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posted by hubie on Wednesday November 23, @04:24PM   Printer-friendly
from the I-feel-the-earth-move-under-my-feet dept.

The state's Railroad Commission is investigating whether the 5.4-magnitude quake last week was a natural event:

The Railroad Commission Texas, which regulates the state's oil and gas industry, is investigating a 5.4-magnitude earthquake that rocked communities in West Texas last Wednesday, The Texas Tribune reports. Hydraulic fracturing, or fracking, is a drilling technique common in the area that is known to cause earthquakes.

According to the U.S. Geological Survey, the earthquake occurred on November 16, just west of Pecos, Texas. This was the state's largest earthquake since 1995 and was felt as far as El Paso. The oil and gas regulatory agency is trying to understand if this was a naturally occurring earthquake or if it was caused by waste water from fracking. Waste water disposal from fracking has dramatically increased the number of earthquakes in Texas. The seismic activity has especially become more common around the Permian Basin in West Texas, where oil and gas production is concentrated, according to the Texas Tribune.

[...] The Texas Tribune previously reported that the number of earthquakes in the state doubled in 2021. According to data from the Bureau of Economic Geology at the University of Texas at Austin, there were more than 200 earthquakes categorized as 3 magnitude and higher. There were only 95 earthquakes reported in Texas in 2020, according to the Bureau's data.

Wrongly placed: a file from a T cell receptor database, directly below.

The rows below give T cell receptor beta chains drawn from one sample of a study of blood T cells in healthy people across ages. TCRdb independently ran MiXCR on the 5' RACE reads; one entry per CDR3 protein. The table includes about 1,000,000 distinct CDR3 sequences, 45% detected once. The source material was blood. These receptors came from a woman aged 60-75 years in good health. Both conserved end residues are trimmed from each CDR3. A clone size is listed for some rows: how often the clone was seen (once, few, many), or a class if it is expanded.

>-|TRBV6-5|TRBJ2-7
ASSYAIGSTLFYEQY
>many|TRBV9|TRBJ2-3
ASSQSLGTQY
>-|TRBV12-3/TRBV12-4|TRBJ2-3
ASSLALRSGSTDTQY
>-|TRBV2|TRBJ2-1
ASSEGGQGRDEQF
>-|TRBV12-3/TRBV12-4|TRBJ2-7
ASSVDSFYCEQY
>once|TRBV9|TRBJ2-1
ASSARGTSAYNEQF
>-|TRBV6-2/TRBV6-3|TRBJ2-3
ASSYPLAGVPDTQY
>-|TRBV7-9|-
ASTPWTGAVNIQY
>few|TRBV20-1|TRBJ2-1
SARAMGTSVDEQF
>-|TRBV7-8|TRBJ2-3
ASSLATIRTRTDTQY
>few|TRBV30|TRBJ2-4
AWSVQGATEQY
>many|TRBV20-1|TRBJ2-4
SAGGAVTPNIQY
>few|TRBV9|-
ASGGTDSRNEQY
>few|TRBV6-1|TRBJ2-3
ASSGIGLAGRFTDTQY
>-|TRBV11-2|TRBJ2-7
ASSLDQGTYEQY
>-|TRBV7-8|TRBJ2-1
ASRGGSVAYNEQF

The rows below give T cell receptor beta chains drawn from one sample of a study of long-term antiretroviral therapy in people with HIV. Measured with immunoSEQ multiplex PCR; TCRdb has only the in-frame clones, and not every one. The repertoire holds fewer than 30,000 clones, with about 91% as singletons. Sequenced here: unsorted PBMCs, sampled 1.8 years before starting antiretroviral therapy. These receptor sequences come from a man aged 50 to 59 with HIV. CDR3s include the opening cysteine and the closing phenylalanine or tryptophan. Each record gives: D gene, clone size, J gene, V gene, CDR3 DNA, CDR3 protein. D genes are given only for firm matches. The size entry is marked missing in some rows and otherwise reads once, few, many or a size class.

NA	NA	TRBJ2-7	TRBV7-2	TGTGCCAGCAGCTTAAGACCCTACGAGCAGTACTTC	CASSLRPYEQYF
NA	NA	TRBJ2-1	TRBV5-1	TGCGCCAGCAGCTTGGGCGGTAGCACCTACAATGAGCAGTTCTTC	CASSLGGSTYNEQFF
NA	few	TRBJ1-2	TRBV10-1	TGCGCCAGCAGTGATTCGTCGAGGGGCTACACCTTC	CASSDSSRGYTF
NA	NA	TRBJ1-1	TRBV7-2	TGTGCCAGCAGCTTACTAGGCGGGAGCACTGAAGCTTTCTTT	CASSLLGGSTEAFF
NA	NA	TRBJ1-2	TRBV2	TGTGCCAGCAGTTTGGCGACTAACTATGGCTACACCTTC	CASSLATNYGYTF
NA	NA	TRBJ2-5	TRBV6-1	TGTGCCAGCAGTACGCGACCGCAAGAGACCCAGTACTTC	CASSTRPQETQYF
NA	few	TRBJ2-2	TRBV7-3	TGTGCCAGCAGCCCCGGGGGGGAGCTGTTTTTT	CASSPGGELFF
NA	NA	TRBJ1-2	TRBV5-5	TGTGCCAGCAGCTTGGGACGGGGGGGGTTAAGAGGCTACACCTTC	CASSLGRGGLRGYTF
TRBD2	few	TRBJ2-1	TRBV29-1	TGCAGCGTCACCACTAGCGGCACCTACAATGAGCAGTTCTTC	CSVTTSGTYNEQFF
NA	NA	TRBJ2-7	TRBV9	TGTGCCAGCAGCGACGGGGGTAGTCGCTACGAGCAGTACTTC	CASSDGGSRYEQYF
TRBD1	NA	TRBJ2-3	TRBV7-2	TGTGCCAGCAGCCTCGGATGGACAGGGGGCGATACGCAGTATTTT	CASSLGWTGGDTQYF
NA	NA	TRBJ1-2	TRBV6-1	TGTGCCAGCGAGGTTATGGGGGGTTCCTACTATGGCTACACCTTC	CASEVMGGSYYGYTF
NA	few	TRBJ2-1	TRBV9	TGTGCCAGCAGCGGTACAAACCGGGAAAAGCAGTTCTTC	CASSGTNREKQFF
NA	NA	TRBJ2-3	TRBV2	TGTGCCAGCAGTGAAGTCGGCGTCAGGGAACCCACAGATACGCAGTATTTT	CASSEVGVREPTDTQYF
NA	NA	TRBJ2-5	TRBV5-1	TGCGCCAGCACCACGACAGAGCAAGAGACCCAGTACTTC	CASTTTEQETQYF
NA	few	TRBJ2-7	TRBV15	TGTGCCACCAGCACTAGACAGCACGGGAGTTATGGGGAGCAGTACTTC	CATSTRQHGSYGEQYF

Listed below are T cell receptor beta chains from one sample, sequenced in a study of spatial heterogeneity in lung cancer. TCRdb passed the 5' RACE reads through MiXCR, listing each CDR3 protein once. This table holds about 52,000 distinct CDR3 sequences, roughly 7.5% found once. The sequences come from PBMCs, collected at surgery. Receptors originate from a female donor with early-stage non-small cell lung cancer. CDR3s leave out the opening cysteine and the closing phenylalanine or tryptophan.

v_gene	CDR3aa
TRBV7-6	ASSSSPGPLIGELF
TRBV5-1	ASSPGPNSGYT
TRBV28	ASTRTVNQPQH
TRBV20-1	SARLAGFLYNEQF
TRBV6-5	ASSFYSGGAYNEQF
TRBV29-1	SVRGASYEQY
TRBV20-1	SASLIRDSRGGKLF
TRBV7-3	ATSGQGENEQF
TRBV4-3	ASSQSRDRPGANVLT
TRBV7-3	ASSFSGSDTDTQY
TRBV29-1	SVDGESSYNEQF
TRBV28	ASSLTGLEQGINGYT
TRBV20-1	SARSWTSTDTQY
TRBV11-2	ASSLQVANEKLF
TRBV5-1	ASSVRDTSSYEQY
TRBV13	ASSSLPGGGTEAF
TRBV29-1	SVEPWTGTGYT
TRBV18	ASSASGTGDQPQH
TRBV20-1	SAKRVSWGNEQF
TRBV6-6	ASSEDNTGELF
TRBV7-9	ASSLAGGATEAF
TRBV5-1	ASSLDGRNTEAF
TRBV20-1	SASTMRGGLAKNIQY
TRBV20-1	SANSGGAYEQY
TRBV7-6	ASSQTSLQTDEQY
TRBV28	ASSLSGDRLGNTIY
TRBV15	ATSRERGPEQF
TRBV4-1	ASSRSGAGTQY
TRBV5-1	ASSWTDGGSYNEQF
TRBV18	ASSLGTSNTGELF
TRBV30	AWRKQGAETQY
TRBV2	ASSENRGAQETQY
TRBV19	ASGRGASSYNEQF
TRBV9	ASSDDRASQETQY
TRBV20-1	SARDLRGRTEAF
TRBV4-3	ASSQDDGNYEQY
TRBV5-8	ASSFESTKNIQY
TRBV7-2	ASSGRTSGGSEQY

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  • (Score: 2, Touché) by Anonymous Coward on Wednesday November 23, @09:14PM (1 child)

    by Anonymous Coward on Wednesday November 23, @09:14PM (#1281335)

    From TFA:

    Communities near hydraulic fracturing sites are at risk from more than just rumbling ground. A study this past January connected fracking to premature deaths of people who live near the sites. Fracking is known to pose significant health risks: The sites contaminate nearby water sources [], and fracking leaks carcinogenic pollutants [] into the air and water. Fracking can also release PFAS into the environment [], chemicals linked to a variety of health issues.

    There's also the "what's good for the goose" angle [] that never seems to be followed.

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  • (Score: 2) by PiMuNu on Thursday November 24, @08:36AM

    by PiMuNu (3823) Subscriber Badge on Thursday November 24, @08:36AM (#1281432)

    Sure, but this is and should be captured by existing legislation. Most industrial processes release toxic chemicals if not handled correctly therefore ban all industry?